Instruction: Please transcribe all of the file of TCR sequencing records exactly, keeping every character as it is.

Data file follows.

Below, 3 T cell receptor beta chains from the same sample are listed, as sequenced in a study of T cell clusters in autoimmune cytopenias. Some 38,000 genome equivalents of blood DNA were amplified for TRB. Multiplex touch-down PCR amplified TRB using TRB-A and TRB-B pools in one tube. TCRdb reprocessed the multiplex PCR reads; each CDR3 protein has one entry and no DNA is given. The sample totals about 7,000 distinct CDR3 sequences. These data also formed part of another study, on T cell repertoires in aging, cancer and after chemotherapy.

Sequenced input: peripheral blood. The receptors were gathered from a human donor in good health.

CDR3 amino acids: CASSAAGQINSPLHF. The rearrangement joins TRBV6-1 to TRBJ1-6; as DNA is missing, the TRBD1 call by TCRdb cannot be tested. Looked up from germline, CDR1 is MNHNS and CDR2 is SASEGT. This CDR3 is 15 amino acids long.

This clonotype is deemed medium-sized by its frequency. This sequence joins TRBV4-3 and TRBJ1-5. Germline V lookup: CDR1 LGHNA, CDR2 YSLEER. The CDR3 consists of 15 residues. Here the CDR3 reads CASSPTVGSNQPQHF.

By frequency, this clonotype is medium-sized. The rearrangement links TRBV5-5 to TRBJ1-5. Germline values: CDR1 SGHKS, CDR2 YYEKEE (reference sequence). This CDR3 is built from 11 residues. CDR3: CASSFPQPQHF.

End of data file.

Below, 3 T cell receptor beta chains from the same sample are listed, as sequenced in a study of T cell clusters in autoimmune cytopenias. Some 38,000 genome equivalents of blood DNA were amplified for TRB. Multiplex touch-down PCR amplified TRB using TRB-A and TRB-B pools in one tube. TCRdb reprocessed the multiplex PCR reads; each CDR3 protein has one entry and no DNA is given. The sample totals about 7,000 distinct CDR3 sequences. These data also formed part of another study, on T cell repertoires in aging, cancer and after chemotherapy.

Sequenced input: peripheral blood. The receptors were gathered from a human donor in good health.

CDR3 amino acids: CASSAAGQINSPLHF. The rearrangement joins TRBV6-1 to TRBJ1-6; as DNA is missing, the TRBD1 call by TCRdb cannot be tested. Looked up from germline, CDR1 is MNHNS and CDR2 is SASEGT. This CDR3 is 15 amino acids long.

This clonotype is deemed medium-sized by its frequency. This sequence joins TRBV4-3 and TRBJ1-5. Germline V lookup: CDR1 LGHNA, CDR2 YSLEER. The CDR3 consists of 15 residues. Here the CDR3 reads CASSPTVGSNQPQHF.

By frequency, this clonotype is medium-sized. The rearrangement links TRBV5-5 to TRBJ1-5. Germline values: CDR1 SGHKS, CDR2 YYEKEE (reference sequence). This CDR3 is built from 11 residues. CDR3: CASSFPQPQHF.